Haitink, on his maiden voyage with the Passion at a youthful 79, gave, according to those present, a marvellous performance, dramatic and deep. Yet the accompanying interview read, sadly perhaps, deeply frustrated. He cites never having been afforded the opportunity to perform the Passion at home in Holland, despite the tradition, or perhaps, actually due to it. ‘I never ask, I must be asked…’*.
Haitink heard his predecessor in Amsterdam Willem Mengelberg perform the Passion early, in 1939: Mengelberg was himself responsible for a sizeable chunk of the Dutch tradition. But by the time Haitink had morphed into a major maestro, the authentic performance practice was not only the avant garde of the 20th century in specialist circles, but had wormed its way into the conservative bulwarks of symphony orchestra’s.

The Dutchman Gustav Leonhardt and the Austrian Nicholas Harnoncourt produced the complete sacred cantates of JS Bach from their authentic point of view: thisproved to be an international bombshell of a success when it appeared between 1971 and 1990. The Concertgebouw Orchestra, in hindsight obviously not supported by its chief conductor, was visionary enough to contact Harnoncourt to conduct the Mathew Passion as early as 1978 to both critical and public enthusiasm. Harnoncourt has been returning to the orchestra to mutual satisfaction ever since. Haitink was alienated from a composer he clearly loved, Bach; Mozart would soon follow suit. His frustration, ‘an allergy’* at the ‘it has to be so, it cannot be otherwise’* authentic movement of the early, extremist years, placed Haitink in a no-win position, food for frustration.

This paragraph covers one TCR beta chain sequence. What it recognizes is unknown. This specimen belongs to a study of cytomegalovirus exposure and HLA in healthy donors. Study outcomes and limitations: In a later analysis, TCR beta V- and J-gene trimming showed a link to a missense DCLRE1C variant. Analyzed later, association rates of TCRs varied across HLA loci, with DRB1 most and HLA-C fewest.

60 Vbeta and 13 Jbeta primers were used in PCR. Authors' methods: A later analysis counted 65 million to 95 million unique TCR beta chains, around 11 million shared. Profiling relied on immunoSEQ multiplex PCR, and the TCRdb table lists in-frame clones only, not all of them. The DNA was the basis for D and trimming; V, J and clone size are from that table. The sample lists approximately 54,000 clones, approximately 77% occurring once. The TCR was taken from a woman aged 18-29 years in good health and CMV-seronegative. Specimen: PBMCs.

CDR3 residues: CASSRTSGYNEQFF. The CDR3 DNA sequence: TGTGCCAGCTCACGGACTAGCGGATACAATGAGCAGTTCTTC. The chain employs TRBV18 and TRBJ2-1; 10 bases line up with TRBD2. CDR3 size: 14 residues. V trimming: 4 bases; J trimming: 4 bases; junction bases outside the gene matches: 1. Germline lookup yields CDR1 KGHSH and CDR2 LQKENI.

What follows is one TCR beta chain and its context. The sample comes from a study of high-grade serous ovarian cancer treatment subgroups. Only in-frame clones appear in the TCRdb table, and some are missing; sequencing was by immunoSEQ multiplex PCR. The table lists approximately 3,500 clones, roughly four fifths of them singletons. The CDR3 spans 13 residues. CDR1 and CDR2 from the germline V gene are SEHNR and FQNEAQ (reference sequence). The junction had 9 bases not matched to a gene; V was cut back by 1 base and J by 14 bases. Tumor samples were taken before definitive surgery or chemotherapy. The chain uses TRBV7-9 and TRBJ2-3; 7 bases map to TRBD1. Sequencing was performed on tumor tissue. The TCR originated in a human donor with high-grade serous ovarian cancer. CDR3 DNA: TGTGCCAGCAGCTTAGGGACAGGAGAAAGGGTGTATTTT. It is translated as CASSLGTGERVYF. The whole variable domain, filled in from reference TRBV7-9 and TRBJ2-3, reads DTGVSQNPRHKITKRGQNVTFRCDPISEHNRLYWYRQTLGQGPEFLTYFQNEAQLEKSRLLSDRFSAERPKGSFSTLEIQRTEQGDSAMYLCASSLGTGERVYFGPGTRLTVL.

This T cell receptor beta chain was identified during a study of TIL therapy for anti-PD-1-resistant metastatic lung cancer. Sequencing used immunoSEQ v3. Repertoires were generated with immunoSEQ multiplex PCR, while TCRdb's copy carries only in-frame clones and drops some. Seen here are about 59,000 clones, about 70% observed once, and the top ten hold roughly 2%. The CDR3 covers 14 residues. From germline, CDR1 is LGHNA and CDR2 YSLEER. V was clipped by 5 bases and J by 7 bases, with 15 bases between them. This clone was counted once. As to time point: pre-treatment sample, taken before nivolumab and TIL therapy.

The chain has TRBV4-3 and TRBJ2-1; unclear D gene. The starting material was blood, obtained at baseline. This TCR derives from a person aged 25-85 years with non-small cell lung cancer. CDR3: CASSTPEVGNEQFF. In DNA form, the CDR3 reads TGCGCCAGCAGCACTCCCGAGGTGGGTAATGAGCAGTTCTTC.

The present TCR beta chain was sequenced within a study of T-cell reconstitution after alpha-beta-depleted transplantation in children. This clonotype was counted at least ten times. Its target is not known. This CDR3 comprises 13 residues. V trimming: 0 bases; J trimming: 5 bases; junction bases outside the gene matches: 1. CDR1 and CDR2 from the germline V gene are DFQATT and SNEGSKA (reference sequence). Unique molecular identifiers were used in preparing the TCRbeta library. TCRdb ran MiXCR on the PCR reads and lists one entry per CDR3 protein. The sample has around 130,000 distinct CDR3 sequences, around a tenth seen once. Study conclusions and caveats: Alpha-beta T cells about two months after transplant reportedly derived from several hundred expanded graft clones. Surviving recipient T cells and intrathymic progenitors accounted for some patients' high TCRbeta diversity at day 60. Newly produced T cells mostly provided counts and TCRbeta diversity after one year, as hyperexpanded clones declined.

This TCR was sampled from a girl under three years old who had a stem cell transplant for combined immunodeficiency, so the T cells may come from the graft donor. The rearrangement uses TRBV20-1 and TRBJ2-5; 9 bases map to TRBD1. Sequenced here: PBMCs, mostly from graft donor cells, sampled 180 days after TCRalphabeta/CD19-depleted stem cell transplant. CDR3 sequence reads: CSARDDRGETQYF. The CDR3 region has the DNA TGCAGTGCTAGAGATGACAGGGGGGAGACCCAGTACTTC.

In these schismatic years, when the music world once again investigated Bach (1685-1750) with utmost urgency, another conductor came to the fore, forced a less visible schism of his own, reinventing another Dutch tradition in the process: Jos van Veldhoven. Far less internationally famous than his colleagues Leonhardt and Harnoncourt, and certainly not in the same maestro stratosphere as Bernard Haitink, van Veldhoven has serenely and dedicatedly worked to take the authentic performance practice a few decided steps further, with Bach’s Mathew Passion has his major building block. As Artistic Director of the Netherlands Bach Society, van Veldhoven made a grand early decision to let others conduct the Passion every other year: rumor has it that he even contacted Bernard Haitink (maybe he never really ‘asked’) It was Van Veldhoven’s turn yet again yesterday; he led a performance which was special in many ways.